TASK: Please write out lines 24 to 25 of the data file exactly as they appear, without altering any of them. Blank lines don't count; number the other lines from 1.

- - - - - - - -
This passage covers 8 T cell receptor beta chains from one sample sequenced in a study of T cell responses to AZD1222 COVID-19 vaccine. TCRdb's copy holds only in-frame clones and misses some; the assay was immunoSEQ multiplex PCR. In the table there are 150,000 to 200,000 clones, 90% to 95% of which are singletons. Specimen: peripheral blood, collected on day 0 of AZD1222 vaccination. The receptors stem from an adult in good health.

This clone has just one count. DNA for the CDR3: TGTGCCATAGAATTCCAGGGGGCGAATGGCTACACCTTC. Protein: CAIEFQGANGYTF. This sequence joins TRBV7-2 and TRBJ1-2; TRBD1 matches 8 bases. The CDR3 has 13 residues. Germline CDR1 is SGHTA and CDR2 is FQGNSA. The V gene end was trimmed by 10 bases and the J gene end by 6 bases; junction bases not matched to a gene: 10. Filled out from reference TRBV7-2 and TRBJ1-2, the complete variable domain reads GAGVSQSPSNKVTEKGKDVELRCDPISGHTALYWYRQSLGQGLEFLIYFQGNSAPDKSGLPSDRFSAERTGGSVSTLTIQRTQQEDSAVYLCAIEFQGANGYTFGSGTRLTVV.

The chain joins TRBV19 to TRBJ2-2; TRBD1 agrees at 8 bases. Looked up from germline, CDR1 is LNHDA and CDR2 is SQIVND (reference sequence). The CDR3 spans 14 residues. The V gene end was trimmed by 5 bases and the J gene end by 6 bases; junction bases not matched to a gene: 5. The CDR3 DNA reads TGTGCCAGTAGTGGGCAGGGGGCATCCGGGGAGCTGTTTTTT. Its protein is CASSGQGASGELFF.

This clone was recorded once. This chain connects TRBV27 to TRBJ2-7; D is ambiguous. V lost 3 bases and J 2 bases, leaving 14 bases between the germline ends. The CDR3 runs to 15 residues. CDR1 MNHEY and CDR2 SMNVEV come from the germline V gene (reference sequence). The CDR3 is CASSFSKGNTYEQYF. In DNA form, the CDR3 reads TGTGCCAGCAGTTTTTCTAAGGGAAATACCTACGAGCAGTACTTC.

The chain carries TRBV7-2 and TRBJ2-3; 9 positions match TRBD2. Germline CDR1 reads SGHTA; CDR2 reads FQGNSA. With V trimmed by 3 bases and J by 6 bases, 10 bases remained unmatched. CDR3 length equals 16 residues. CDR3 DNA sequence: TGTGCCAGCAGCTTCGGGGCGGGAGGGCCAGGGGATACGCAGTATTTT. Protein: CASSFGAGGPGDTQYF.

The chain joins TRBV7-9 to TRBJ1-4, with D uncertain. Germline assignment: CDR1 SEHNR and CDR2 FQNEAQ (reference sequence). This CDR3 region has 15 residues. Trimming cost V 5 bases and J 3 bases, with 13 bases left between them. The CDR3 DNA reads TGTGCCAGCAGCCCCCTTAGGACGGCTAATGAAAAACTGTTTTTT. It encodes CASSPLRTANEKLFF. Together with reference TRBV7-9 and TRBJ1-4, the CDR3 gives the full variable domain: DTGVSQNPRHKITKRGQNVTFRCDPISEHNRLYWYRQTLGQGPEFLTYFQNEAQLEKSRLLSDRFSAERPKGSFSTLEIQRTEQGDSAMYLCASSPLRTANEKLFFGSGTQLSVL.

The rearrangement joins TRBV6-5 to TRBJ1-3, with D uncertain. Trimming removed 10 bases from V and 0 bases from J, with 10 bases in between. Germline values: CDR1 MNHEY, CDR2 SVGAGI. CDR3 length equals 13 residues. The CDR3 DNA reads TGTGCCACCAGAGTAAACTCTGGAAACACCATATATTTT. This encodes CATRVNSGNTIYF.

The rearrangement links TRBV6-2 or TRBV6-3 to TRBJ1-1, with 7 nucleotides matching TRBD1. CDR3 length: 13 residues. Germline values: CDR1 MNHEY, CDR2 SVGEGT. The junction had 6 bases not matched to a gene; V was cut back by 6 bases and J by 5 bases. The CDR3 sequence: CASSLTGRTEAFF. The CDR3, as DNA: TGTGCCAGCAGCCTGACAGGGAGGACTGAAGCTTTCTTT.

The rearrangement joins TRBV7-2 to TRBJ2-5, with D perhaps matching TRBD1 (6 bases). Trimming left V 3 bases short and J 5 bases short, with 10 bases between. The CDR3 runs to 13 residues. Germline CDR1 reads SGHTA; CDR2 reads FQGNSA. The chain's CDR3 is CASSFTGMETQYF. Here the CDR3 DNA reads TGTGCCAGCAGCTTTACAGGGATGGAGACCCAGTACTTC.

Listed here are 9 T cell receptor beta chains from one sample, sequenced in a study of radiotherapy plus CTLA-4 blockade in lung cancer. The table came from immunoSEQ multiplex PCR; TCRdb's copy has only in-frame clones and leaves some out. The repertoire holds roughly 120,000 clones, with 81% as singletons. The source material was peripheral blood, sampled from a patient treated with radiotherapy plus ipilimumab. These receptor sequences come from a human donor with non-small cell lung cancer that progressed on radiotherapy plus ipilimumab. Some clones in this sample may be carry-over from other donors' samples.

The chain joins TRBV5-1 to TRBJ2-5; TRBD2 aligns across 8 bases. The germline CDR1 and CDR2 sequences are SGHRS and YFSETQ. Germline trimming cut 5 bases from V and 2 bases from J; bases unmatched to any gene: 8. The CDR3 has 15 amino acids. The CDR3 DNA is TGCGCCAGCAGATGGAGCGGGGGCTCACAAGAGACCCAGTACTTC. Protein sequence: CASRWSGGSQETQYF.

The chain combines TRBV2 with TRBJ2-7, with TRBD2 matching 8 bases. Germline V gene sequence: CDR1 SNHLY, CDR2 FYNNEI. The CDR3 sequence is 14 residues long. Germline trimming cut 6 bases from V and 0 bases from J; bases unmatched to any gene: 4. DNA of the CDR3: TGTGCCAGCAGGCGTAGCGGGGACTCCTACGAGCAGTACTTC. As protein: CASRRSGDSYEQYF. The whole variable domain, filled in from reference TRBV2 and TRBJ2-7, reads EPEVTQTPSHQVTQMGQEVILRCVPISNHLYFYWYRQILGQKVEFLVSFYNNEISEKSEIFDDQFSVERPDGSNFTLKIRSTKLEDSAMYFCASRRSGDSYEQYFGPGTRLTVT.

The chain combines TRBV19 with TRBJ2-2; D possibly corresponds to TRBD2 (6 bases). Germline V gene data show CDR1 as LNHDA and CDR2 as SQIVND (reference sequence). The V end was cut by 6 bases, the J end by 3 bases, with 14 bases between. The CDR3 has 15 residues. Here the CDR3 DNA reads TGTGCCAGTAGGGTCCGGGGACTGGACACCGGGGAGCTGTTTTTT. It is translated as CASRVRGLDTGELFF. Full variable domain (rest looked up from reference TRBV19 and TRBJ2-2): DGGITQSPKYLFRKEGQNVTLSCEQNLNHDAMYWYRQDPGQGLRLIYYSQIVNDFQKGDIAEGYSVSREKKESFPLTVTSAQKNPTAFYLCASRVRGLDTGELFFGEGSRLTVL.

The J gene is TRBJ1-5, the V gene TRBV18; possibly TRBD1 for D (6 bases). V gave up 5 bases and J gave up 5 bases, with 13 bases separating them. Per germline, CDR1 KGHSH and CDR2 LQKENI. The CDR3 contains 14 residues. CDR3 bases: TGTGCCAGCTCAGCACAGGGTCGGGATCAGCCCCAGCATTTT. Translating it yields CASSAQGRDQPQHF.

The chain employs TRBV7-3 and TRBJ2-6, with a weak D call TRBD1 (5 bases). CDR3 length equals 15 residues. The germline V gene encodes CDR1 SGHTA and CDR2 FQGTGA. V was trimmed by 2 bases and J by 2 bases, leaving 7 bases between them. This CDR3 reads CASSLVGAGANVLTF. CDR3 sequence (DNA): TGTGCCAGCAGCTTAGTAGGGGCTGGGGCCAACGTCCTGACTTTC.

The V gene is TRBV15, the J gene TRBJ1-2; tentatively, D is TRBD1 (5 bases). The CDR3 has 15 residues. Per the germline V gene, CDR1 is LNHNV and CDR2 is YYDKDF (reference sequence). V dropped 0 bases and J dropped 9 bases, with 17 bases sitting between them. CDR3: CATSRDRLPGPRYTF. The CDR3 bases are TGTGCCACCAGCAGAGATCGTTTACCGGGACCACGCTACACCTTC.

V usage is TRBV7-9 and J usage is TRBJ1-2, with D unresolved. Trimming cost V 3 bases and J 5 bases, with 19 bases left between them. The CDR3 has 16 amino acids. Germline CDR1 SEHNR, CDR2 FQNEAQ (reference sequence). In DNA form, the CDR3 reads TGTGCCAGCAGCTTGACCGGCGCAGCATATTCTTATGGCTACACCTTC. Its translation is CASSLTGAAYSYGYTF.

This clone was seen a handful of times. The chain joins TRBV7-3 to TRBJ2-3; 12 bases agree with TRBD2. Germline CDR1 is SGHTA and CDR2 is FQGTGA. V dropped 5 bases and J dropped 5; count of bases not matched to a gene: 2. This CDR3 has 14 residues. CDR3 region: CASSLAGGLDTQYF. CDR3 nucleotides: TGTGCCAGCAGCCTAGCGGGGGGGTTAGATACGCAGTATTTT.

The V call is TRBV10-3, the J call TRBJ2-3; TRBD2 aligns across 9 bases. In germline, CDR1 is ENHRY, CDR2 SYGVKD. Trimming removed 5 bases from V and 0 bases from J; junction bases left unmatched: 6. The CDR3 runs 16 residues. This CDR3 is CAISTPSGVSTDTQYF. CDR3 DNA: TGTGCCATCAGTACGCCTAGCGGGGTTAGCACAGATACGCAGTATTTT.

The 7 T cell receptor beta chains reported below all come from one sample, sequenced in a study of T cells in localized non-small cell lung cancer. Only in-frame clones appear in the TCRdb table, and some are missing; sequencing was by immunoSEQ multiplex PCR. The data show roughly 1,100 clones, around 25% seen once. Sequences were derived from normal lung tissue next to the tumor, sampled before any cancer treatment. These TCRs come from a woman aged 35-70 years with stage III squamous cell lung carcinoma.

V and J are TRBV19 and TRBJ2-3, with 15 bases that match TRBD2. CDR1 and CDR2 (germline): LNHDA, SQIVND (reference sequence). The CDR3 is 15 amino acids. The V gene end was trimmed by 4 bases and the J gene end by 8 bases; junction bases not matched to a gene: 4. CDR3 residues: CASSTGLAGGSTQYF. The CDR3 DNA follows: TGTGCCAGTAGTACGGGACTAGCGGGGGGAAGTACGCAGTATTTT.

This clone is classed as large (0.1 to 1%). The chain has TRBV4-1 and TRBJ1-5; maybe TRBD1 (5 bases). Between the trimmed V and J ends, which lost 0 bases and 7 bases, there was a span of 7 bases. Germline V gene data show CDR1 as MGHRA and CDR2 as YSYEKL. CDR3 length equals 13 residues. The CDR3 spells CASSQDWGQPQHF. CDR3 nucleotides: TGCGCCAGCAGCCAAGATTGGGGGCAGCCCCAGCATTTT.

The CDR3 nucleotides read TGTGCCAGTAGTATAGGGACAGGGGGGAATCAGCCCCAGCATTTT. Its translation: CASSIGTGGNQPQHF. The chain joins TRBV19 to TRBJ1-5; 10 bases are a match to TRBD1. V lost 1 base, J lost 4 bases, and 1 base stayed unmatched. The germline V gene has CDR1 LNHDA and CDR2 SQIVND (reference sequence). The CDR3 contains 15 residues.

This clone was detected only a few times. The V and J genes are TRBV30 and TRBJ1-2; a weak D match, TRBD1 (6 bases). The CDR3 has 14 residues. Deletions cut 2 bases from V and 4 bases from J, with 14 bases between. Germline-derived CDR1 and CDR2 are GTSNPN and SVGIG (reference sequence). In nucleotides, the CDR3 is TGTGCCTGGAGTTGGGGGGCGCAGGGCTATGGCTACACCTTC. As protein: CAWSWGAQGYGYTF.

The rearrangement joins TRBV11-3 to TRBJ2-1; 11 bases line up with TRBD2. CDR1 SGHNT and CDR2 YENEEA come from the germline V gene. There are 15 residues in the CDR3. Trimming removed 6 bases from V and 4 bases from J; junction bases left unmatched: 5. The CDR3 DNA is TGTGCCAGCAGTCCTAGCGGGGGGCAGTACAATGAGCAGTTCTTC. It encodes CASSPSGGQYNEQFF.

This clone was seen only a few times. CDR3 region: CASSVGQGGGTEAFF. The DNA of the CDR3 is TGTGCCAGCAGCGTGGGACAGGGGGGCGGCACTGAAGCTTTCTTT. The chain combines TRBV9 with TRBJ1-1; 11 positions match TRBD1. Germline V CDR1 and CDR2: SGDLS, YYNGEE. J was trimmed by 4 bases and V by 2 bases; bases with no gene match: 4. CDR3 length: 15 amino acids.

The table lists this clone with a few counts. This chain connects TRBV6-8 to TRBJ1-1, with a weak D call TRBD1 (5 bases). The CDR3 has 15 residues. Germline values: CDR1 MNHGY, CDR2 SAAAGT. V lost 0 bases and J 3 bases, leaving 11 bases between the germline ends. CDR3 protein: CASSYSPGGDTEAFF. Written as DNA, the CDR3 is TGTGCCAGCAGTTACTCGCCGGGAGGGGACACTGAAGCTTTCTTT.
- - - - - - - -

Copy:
This clone was detected only a few times. The V and J genes are TRBV30 and TRBJ1-2; a weak D match, TRBD1 (6 bases). The CDR3 has 14 residues. Deletions cut 2 bases from V and 4 bases from J, with 14 bases between. Germline-derived CDR1 and CDR2 are GTSNPN and SVGIG (reference sequence). In nucleotides, the CDR3 is TGTGCCTGGAGTTGGGGGGCGCAGGGCTATGGCTACACCTTC. As protein: CAWSWGAQGYGYTF.

The rearrangement joins TRBV11-3 to TRBJ2-1; 11 bases line up with TRBD2. CDR1 SGHNT and CDR2 YENEEA come from the germline V gene. There are 15 residues in the CDR3. Trimming removed 6 bases from V and 4 bases from J; junction bases left unmatched: 5. The CDR3 DNA is TGTGCCAGCAGTCCTAGCGGGGGGCAGTACAATGAGCAGTTCTTC. It encodes CASSPSGGQYNEQFF.